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#077 Corrosion Protection Measures - Anti-corrosives

Category : Corrosion - Corrosion Protection
April22, 2011

In limited environments such as cooling systems for chemical plant systems, adequate amounts of anti-corrosive use to prevent metal corrosions is possible. The environments where the anti-corrosives can be effective are with water, acids, and humidity, and mainly for steel. There are some anti-corrosive intended for use with copper and copper alloys but in limited applications compared to steel.
The mechanism of anti-corrosives vary depending on the chemical and can be classified into the following three.

(1) Passivation Agents

Agents added to environments to promote passivation in order to prevent corrosions of metal surfaces is called Passivation Agents. Steel has a self-passivating nature in water but not in normal water containing air. Steel forms a passivated layer in water only with existence of stronger oxidant. Representative passivation agents of this type are chromate and sodium nitrite.
These agents are added to the recirculating cooling water at 50~100ppm, and evaporation latent heat at the cooling tower cools the system. However, chromate is no longer used due to recent environmental concerns on splashes and waste disposal problems.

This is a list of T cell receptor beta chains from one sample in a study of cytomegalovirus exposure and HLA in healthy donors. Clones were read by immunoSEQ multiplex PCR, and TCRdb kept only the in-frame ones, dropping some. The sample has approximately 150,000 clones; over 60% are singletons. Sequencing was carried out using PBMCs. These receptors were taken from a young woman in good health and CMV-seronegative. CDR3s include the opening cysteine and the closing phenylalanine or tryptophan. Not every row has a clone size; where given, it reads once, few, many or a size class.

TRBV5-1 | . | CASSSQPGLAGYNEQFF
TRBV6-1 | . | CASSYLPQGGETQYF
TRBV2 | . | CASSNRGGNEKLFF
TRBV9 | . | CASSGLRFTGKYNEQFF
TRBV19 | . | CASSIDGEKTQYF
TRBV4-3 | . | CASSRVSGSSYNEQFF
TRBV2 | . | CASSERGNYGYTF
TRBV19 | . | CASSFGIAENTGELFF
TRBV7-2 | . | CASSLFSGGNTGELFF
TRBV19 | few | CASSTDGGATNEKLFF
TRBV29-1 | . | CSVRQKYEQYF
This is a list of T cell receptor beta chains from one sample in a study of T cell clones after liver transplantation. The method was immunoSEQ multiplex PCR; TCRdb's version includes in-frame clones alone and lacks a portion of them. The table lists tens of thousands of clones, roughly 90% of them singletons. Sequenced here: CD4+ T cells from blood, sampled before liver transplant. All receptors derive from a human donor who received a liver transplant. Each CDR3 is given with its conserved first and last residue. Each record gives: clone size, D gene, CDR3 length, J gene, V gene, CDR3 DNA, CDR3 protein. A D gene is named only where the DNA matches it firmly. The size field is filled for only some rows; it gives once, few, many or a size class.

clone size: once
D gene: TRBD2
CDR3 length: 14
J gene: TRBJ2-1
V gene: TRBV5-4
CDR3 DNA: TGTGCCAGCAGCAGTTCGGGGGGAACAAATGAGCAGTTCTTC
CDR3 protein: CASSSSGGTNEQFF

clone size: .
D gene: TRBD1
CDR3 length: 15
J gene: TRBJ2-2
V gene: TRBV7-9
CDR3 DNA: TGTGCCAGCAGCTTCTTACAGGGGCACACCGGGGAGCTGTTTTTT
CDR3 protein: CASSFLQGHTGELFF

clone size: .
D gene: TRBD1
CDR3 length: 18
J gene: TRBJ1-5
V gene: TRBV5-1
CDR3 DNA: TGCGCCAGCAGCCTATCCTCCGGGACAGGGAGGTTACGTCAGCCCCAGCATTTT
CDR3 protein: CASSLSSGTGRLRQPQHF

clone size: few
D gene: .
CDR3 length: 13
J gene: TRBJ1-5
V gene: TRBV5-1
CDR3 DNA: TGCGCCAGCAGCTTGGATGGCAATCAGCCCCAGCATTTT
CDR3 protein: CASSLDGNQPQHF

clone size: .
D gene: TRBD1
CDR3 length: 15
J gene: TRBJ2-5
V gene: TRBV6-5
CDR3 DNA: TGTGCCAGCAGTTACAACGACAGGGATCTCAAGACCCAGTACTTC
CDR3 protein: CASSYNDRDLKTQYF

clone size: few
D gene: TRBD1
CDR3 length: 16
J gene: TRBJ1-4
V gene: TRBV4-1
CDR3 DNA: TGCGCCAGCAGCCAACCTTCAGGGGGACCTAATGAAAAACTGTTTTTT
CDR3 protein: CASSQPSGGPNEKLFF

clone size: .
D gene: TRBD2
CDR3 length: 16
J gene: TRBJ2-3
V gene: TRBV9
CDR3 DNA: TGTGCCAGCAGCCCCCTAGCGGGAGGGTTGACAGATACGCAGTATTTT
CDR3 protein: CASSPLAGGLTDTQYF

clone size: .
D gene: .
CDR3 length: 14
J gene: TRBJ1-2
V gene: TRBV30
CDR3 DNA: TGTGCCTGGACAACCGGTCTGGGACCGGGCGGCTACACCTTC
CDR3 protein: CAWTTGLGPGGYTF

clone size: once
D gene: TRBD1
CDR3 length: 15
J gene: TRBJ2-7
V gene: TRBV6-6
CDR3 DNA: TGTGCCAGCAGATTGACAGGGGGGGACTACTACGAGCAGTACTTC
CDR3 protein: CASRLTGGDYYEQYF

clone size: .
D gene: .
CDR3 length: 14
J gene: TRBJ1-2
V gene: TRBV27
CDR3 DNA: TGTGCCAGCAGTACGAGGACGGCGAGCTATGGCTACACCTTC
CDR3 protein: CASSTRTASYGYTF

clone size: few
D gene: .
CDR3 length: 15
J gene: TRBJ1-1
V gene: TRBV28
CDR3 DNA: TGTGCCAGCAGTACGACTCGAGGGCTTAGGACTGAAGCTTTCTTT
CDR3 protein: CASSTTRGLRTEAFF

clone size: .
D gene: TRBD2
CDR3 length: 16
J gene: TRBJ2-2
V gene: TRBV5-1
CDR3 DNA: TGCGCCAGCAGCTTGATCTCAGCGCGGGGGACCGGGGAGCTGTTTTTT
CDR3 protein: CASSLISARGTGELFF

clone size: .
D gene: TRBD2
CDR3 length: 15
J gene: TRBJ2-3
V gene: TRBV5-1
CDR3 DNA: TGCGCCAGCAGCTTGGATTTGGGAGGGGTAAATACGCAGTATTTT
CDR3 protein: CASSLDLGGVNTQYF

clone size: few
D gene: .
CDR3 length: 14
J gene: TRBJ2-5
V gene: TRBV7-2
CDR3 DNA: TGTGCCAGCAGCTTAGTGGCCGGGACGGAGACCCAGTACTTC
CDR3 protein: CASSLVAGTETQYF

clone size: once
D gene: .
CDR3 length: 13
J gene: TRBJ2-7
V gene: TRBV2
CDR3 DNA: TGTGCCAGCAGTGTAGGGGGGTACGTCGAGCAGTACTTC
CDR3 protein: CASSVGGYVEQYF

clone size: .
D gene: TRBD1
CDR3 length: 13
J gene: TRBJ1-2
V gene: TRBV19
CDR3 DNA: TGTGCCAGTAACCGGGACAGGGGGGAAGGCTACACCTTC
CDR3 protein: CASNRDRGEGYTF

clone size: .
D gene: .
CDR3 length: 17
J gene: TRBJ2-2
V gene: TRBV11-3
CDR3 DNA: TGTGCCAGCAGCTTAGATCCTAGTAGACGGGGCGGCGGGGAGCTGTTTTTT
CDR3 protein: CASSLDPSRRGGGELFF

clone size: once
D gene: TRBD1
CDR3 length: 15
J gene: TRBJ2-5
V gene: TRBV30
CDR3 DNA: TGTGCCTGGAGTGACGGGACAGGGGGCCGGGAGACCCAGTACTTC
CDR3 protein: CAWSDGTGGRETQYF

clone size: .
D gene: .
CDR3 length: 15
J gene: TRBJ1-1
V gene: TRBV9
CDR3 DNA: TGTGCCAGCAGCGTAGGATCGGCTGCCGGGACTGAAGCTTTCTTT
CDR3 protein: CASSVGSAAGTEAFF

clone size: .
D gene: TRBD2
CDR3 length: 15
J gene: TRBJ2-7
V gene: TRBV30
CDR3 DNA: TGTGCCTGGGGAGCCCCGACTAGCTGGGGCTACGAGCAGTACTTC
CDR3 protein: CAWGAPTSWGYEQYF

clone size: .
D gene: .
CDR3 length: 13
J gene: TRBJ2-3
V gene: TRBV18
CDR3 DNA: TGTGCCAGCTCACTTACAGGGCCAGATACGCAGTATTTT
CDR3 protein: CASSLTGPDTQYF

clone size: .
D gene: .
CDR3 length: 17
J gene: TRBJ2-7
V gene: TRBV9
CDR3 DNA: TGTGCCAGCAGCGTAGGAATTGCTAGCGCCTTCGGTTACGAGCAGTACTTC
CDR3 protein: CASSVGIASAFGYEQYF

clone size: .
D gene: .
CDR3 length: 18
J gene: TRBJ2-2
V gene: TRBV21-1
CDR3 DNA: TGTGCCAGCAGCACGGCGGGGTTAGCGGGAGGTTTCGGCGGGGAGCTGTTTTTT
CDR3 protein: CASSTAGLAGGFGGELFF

(2) Corrosion Protection Layer Formed on Steel Surface

This is a corrosion protection method of forming layers with anti-corrosive agent itself or compounds of the agents and waterborne elements. When phosphate polymer and phosphonate are added to water, they dissolve well but they bond with calcium ions and separately added zinc ions and form insoluble coating layer on the steel surface. These are thick and porous hydroxide or oxide layers unlike the passivated layers, and inhibit corrosions by preventing diffusion actions of dissolved oxygen onto the steel surfaces. These agents are now used for open cooling systems in place of chromates.

(3) Layer Forming by Steel Surface Absorption

This is a molecular layer forming process by agents being absorbed by the metal surfaces. Typical example pf this is organic amines. The polarized section of the amines containing nitrogen adhere to the steel surface, and other non-polarized sections are oriented outward creating a water repelling structure. When the surface is covered with such absorbed layer, the overall electrical potential will become positive, and frequently used as an inhibitor (anti-dissolve agent) for pickling baths.

Absorbed Layer of Organic Amines